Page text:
Alcohol is the leading cause of liver cirrhosis and liver-related deaths. Results of a large long-term study in Sweden have confirmed that drinking during late adolescence could be the first step towards liver problems in adulthood and that guidelines for safe alcohol intake in men might have to be revised downwards, reports the Journal of Hepatology.
Drinking alcohol, is a well-engrained and long-standing social habit in many countries around the world, even though the fact that alcohol has an impact on one's health is largely established, especially when it comes to heavy drinking.
An early age at first drink (AFD) has been linked to later alcohol-related problems, which is one of the reasons behind the legal drinking age of 21 in the U.S. It is unclear, however, if increased risk is primarily due to initiation of any drinking, or initiation of heavier drinking. A comparison of the influence of these potential risk factors among college undergraduates found that both an early AFD as well as a quick progression from the first drink to drinking to intoxication independently predicted later problems.
Heavy drinking is known to affect teenagers' developing brains, but certain patterns of brain activity may also help predict which kids are at risk of becoming problem drinkers, according to a study in the Journal of Studies on Alcohol and Drugs.
Minors who were familiar with television alcohol advertisements were more likely to have tried alcoholic beverages and binge drink than those who could not recall seeing such ads, according to a study presented at the Pediatric Academic Societies (PAS) annual meeting in Boston.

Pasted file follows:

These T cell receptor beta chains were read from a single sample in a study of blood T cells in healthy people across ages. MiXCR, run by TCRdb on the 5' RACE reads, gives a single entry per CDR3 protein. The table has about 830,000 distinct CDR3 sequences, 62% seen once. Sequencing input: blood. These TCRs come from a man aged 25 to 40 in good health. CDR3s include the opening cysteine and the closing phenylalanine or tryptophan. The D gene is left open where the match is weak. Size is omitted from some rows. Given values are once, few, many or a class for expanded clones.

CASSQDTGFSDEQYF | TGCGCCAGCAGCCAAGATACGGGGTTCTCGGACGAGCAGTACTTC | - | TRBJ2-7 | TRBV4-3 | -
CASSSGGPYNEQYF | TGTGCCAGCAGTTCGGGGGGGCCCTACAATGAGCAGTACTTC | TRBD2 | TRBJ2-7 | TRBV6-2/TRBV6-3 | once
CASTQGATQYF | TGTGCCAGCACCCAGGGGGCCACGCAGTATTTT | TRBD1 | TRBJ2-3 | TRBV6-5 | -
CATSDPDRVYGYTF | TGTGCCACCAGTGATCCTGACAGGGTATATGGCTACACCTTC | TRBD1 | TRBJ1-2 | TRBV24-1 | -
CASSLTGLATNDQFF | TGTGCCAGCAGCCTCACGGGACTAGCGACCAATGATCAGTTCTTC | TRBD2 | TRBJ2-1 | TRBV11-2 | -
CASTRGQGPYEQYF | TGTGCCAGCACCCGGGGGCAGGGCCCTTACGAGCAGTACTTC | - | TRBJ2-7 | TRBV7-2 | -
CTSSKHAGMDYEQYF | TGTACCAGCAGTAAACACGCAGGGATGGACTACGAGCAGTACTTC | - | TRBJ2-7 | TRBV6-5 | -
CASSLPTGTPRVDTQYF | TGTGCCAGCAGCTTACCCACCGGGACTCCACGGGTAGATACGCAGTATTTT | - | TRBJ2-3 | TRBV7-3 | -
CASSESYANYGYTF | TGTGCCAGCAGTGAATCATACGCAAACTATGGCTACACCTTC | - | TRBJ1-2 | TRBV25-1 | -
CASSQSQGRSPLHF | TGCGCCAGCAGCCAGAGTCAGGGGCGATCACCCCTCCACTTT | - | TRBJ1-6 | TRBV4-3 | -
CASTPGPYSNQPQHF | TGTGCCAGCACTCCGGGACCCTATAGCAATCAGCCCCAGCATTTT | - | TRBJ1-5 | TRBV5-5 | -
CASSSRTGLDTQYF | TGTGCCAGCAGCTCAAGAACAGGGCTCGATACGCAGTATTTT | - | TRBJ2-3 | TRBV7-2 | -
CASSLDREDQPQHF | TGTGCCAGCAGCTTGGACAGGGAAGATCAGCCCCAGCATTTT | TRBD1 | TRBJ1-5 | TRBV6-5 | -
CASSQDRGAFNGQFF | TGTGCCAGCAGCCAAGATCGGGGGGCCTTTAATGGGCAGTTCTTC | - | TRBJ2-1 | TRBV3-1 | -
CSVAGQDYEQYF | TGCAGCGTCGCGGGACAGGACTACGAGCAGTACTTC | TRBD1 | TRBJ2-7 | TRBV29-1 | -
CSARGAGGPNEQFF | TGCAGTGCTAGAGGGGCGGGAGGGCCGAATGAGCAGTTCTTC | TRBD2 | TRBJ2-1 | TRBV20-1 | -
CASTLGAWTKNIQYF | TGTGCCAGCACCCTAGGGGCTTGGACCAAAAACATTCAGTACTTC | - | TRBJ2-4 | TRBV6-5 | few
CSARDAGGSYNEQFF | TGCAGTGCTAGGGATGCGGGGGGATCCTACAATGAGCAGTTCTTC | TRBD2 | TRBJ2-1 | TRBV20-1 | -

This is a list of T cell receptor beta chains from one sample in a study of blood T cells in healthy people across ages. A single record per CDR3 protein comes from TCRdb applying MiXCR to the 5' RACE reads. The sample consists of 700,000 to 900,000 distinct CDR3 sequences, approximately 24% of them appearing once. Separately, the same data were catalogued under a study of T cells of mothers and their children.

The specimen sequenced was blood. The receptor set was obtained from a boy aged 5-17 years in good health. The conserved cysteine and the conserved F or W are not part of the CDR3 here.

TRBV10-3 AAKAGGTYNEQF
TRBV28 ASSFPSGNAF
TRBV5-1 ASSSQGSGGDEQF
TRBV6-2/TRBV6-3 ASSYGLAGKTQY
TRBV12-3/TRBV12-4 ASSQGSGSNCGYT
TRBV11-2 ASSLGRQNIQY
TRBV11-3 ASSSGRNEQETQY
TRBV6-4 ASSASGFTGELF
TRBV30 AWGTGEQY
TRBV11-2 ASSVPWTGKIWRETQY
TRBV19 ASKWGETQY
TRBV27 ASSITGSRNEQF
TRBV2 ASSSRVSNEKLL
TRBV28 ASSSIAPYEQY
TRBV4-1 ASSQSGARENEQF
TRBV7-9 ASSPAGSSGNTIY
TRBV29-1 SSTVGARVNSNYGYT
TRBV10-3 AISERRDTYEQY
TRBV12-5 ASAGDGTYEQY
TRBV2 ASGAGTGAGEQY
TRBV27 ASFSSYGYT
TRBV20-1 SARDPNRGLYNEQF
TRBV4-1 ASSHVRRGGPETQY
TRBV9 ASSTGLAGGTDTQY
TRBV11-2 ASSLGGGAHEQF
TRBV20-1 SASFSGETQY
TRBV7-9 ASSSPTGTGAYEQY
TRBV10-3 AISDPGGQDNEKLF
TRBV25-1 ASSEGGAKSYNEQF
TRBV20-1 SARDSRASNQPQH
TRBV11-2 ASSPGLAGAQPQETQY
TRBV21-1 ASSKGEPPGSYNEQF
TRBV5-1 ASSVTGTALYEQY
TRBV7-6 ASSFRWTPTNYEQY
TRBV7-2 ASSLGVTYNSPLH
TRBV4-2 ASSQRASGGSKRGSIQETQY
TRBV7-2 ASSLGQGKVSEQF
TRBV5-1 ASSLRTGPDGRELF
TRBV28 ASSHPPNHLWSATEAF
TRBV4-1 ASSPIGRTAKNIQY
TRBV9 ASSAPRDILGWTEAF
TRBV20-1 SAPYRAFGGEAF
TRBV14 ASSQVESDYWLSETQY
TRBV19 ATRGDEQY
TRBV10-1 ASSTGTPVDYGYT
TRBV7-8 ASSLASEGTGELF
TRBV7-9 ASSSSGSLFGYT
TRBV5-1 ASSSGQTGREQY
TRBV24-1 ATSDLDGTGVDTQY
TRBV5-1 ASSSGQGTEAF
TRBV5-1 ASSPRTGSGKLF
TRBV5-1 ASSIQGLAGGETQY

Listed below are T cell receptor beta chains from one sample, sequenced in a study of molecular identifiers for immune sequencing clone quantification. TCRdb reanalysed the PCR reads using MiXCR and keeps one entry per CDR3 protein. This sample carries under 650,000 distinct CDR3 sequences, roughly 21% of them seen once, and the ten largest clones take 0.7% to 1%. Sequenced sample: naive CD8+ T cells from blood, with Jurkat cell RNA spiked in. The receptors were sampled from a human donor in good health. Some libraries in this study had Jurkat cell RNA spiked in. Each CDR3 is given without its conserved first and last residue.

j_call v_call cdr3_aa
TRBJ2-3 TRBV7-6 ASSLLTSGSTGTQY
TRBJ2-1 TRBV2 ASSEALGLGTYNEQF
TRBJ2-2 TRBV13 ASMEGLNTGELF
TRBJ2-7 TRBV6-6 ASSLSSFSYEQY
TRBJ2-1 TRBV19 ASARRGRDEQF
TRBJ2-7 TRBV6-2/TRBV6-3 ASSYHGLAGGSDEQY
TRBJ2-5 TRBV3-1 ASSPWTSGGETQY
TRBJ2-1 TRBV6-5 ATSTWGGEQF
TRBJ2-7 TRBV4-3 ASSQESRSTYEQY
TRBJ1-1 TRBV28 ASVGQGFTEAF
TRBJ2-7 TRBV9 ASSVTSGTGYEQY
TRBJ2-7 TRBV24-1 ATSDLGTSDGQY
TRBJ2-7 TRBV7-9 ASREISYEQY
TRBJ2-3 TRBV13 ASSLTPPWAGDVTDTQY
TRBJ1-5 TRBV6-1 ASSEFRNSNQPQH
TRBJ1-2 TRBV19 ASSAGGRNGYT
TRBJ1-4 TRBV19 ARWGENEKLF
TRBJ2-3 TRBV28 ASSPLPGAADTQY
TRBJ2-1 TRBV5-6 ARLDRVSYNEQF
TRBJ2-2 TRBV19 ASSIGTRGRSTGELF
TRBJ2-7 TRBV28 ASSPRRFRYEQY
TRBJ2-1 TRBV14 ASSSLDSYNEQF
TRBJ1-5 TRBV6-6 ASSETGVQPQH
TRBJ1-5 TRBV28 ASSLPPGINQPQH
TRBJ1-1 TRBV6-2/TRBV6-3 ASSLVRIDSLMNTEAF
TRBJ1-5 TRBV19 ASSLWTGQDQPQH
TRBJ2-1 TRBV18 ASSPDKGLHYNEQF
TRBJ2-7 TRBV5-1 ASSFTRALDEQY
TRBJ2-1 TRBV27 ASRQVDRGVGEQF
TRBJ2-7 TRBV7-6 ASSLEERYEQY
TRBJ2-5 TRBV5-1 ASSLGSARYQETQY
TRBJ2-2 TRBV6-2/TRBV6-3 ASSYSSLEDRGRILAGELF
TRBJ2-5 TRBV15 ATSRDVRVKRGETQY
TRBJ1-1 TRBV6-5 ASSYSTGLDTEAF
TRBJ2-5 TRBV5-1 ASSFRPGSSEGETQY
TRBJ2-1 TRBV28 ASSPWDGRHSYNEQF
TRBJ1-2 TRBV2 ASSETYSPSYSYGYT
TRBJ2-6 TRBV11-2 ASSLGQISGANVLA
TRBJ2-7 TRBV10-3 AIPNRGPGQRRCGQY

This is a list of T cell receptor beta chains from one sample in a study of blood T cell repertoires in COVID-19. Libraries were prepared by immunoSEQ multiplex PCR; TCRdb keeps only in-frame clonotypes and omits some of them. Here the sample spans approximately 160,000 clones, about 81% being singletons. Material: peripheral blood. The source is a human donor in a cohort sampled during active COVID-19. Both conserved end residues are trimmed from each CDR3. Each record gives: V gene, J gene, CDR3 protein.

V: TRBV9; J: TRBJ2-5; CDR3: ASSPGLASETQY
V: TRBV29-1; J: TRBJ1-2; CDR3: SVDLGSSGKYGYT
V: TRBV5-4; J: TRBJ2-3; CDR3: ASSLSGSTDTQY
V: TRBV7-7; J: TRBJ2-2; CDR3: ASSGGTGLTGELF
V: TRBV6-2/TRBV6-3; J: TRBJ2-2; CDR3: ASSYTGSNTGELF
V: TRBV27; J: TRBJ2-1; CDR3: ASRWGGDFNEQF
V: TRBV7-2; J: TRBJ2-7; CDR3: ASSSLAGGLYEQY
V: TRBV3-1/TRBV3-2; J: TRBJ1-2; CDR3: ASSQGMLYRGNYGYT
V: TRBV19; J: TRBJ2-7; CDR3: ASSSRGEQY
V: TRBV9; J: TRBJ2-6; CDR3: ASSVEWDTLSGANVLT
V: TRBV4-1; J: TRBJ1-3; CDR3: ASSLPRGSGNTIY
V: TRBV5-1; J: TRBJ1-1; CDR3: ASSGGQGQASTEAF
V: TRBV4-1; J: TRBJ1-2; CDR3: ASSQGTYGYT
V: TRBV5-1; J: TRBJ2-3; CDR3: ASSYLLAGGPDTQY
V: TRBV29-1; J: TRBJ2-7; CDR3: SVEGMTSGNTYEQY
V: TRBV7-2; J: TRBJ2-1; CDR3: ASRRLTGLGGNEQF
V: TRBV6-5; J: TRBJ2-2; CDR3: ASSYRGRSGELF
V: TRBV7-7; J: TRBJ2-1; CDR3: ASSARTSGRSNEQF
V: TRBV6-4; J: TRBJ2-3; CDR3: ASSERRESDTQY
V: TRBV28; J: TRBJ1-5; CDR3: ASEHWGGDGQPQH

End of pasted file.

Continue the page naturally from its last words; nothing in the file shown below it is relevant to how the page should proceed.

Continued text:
Allowing adolescents to drink alcohol under adult supervision does not appear to teach responsible drinking as teens get older. In fact, such a "harm-minimization" approach may actually lead to more drinking and alcohol-related consequences, according to a study in the Journal of Studies on Alcohol and Drugs.
A study by the Substance Abuse and Mental Health Services Administration (SAMHSA) indicates that 5.9 percent of adolescents aged 12 to 14 drank alcohol in the past month and that the vast majority of them (93.4 percent) received their alcohol for free the last time they drank.
Middle-school children whose parents restrict access to R-rated movies are substantially less likely to start drinking than their peers who are allowed to see such films, a new study suggests. In a study of nearly 3,600 New England middle school students, researchers found that among kids who said their parents never allowed them to watch R movies, few took up drinking over the next couple years.
Girls and young women who drink alcohol increase their risk of benign (noncancerous) breast disease, says a study by researchers at Washington University School of Medicine in St. Louis and Harvard University. Benign breast disease increases the risk for developing breast cancer.